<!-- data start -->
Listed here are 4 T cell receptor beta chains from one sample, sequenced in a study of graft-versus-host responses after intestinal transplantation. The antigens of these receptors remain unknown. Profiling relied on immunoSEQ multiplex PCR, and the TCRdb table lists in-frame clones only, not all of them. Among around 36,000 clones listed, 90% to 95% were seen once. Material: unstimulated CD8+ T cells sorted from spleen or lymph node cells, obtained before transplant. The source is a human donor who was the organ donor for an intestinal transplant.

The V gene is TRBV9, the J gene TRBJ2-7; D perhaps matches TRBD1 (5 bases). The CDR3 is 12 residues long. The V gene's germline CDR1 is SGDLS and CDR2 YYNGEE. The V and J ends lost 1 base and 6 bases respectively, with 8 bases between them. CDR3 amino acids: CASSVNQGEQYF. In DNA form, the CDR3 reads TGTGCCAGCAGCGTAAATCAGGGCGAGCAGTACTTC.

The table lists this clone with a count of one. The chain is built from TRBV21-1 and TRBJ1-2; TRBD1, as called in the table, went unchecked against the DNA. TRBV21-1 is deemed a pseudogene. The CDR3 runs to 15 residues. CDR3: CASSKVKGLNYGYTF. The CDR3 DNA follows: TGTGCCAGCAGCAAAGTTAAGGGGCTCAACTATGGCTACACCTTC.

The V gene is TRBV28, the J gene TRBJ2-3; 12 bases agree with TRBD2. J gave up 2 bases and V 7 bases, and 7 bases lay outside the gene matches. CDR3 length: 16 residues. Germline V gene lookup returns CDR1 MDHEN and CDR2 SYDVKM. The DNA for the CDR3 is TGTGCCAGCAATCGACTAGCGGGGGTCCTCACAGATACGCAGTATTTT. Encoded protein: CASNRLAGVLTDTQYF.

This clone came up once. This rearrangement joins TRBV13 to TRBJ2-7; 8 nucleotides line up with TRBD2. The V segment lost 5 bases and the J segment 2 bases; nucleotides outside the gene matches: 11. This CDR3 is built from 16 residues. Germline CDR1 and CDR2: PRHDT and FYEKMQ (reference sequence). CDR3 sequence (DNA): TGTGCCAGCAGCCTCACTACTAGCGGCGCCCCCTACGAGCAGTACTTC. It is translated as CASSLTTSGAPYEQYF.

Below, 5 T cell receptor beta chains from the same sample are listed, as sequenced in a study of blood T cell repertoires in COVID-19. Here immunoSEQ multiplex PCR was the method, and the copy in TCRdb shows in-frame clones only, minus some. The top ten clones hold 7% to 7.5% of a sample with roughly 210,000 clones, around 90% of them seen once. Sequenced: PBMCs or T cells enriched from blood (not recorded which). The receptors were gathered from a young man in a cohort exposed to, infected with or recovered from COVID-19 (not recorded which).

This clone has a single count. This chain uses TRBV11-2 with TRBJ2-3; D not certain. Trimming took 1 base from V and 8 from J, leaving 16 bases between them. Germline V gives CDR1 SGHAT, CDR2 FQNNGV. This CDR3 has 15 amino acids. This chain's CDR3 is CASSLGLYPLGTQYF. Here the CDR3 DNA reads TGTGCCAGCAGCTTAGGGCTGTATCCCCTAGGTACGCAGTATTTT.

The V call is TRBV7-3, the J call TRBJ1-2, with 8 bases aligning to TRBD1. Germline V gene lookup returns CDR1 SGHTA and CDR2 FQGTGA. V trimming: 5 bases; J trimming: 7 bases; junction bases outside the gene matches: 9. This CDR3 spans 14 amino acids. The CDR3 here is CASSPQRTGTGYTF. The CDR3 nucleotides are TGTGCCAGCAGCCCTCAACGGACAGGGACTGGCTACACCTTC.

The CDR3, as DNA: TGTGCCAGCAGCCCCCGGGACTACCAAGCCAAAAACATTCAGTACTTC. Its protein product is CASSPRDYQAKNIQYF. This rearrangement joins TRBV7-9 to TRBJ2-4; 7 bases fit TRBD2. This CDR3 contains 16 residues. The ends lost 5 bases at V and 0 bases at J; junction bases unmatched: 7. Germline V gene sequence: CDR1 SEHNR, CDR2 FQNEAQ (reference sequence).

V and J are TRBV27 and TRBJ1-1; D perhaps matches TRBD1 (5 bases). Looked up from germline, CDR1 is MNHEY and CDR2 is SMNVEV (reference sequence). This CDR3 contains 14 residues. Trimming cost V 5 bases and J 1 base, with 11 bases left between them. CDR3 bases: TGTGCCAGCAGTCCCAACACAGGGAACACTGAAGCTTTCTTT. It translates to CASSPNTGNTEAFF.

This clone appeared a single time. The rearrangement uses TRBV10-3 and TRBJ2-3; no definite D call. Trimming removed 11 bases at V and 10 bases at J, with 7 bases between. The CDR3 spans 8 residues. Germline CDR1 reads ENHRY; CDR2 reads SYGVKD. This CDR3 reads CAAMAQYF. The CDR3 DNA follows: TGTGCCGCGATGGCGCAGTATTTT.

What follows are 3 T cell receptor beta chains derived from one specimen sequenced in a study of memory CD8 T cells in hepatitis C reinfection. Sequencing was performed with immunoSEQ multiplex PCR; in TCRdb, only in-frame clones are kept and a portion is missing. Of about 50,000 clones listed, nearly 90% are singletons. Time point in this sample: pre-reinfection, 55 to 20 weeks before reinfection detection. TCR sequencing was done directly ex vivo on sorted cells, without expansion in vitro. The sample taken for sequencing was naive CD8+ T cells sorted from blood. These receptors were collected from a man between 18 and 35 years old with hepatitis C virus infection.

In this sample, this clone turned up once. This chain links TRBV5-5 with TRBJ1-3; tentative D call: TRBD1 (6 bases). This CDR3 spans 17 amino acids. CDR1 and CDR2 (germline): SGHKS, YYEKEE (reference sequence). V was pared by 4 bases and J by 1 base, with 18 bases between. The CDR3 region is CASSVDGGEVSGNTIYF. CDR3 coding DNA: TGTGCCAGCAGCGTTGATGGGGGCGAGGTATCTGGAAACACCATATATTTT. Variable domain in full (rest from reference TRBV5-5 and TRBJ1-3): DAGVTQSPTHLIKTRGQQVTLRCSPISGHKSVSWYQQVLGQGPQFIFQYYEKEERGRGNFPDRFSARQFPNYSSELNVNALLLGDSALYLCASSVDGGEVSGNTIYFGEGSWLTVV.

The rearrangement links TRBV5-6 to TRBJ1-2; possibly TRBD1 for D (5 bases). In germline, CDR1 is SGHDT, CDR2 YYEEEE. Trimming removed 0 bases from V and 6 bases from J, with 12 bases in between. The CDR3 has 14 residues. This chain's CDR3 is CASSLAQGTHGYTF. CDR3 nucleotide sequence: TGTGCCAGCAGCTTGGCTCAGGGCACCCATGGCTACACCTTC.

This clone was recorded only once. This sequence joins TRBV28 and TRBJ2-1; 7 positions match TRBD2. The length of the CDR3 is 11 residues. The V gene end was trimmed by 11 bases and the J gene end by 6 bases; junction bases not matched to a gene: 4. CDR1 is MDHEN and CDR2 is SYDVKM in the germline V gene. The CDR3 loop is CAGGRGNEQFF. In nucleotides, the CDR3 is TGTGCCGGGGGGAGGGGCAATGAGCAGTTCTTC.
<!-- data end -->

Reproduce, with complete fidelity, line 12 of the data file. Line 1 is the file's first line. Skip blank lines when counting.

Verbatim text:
What follows are 3 T cell receptor beta chains derived from one specimen sequenced in a study of memory CD8 T cells in hepatitis C reinfection. Sequencing was performed with immunoSEQ multiplex PCR; in TCRdb, only in-frame clones are kept and a portion is missing. Of about 50,000 clones listed, nearly 90% are singletons. Time point in this sample: pre-reinfection, 55 to 20 weeks before reinfection detection. TCR sequencing was done directly ex vivo on sorted cells, without expansion in vitro. The sample taken for sequencing was naive CD8+ T cells sorted from blood. These receptors were collected from a man between 18 and 35 years old with hepatitis C virus infection.